Eventually Robert Lincoln became sole owner of the house at the corner of Eighth and Jackson, and in 1887 donated the house to the people of Illinois, with the stipulation that there would never be a charge to see the house. The State of Illinois donated the home to the United States in 1972 and it is now maintained by the National Park Service.

Other Lincoln Sites

The Lincoln-Herndon Law Office is located near the Old State Capitol. Both are preserved and have regular tours.

There is the Train Depot from which the Lincolns departed for Washington D.C. At his departure Lincoln was quoted: "No one, not in my situation, can appreciate my feelings of sadness at this parting." The depot is fully restored and includes a waiting room for ladies and "one for luggage and tobacco-spitting men."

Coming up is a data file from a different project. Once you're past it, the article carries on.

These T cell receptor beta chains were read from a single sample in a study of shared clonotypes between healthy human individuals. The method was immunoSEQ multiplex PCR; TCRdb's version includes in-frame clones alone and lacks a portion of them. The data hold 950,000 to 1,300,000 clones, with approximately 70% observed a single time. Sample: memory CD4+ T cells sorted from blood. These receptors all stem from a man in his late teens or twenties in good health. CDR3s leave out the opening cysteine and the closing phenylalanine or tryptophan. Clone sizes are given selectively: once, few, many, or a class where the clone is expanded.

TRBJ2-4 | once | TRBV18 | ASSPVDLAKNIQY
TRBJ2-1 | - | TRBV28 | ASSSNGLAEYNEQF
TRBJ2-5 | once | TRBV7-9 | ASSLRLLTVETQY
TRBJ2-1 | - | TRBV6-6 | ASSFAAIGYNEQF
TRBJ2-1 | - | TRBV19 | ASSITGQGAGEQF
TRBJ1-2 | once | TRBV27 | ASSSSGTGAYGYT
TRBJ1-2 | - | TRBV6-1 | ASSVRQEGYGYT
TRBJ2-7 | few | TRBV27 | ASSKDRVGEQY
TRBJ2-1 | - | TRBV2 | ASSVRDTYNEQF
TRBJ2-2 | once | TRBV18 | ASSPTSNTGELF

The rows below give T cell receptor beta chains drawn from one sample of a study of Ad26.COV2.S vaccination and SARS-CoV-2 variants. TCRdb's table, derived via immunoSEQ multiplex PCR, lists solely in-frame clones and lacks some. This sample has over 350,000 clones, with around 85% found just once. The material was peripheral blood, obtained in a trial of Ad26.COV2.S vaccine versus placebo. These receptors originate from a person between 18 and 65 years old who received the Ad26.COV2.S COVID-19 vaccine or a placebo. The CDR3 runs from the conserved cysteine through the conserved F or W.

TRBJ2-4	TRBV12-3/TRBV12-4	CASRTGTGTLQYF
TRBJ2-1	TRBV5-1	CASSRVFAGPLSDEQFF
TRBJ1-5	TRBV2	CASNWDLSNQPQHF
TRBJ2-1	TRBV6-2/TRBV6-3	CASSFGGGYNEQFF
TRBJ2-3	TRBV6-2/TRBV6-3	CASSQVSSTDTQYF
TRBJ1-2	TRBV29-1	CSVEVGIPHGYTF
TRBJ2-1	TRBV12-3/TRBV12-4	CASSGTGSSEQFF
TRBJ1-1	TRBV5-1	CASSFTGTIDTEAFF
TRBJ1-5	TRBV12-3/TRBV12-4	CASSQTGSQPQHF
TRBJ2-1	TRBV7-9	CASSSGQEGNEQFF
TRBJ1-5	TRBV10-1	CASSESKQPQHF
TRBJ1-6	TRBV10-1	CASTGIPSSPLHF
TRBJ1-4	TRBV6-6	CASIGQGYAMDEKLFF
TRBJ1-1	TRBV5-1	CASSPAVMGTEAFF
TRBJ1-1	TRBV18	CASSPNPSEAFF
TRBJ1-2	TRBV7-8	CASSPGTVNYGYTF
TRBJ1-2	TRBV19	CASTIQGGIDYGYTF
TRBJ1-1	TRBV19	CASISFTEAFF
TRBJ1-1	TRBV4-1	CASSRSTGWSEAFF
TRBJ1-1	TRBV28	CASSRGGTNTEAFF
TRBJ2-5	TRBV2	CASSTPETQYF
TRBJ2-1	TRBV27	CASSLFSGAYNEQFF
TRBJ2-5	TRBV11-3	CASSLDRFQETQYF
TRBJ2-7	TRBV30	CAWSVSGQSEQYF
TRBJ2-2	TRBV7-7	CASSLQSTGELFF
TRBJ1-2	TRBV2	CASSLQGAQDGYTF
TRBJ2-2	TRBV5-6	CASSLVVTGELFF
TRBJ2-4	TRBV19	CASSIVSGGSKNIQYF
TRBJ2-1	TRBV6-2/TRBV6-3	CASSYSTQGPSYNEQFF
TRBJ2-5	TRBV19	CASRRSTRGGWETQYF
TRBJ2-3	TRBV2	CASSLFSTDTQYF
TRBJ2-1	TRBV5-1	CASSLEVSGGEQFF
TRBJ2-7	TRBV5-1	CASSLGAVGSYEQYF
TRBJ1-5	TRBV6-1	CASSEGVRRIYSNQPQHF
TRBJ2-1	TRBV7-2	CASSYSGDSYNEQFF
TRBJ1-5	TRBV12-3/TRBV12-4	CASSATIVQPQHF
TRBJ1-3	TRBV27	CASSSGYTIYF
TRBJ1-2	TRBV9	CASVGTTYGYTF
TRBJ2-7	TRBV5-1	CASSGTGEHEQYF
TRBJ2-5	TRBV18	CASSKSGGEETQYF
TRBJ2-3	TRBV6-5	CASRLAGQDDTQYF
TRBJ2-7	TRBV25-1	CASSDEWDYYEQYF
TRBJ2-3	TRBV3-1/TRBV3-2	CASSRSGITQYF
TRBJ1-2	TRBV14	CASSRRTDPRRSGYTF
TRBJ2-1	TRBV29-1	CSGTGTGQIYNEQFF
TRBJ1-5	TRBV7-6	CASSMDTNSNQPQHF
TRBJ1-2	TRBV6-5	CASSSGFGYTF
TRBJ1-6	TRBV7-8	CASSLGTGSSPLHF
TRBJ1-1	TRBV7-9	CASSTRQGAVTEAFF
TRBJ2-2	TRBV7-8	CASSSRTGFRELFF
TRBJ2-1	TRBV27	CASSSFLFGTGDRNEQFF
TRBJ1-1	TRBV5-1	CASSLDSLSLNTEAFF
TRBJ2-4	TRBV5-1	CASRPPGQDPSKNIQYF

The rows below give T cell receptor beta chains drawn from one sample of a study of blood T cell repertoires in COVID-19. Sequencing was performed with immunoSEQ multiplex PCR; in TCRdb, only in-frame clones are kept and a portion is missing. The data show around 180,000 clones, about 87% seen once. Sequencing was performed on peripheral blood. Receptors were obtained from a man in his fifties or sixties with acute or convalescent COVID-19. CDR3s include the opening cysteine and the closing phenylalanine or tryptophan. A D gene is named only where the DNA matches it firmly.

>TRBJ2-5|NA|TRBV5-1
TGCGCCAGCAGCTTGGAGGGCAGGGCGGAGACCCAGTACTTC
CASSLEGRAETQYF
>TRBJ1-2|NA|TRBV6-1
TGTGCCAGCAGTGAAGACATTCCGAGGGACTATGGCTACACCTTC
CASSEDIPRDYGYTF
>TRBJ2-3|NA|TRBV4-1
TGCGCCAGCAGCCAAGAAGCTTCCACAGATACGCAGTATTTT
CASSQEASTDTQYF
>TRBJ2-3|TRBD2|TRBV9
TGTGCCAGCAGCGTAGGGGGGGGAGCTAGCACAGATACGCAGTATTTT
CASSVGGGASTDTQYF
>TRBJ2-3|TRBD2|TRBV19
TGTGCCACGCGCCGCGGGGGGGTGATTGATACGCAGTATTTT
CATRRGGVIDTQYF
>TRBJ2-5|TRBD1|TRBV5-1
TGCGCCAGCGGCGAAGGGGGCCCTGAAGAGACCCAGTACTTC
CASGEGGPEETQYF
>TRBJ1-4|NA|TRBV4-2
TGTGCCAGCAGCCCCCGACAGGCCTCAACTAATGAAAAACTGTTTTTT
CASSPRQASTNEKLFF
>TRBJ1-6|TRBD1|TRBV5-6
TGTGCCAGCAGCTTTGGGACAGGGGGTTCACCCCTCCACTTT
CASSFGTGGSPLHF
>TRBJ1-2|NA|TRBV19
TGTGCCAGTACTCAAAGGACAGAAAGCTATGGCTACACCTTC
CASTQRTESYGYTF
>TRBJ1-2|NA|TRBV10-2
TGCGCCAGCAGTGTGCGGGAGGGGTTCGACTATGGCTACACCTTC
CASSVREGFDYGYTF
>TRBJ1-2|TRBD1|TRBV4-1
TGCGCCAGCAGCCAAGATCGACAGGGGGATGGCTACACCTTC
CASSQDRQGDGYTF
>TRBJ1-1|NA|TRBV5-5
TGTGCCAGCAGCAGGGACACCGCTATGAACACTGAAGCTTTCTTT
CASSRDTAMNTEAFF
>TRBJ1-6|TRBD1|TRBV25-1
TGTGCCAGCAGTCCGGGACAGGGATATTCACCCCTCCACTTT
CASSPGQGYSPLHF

The First Presbyterian Church is home to the "Lincoln pew" Like many other families at the time the Lincolns maintained a pew at their place of worship. Mary Lincoln was a member of the church, but her husband never became a member, although he did pay for the pew and attended occasionally.

The Lincoln Memorial Garden has five miles of walking trails and is located on the shore of beautiful Lake Springfield. It was designed by Jens Jenson and built by the Springfield Garden Club.

The Lincoln tomb is a short drive from the city center at Oak Ridge Cemetery. The permanent resting place of our 16th president sits high on a hill overlooking much of Springfield. The tomb was constructed by the National Lincoln Monument Association at a cost of $171, 000. It was designed by Larkin Mead and dedicated on October 15th, 1874. At the entrance of the tomb is a bronze bust of Lincoln sculpted by Gutzon Borglum, who also sculpted Mt. Rushmore. While most of the sculpture is weathered bronze, the nose shines brightly as it is custom for everyone who enters to touch the nose of the president.

Surrounding the presidents burial marker are the flags from the states of his ancestors, and of the states where he lived. In the center is the United States flag an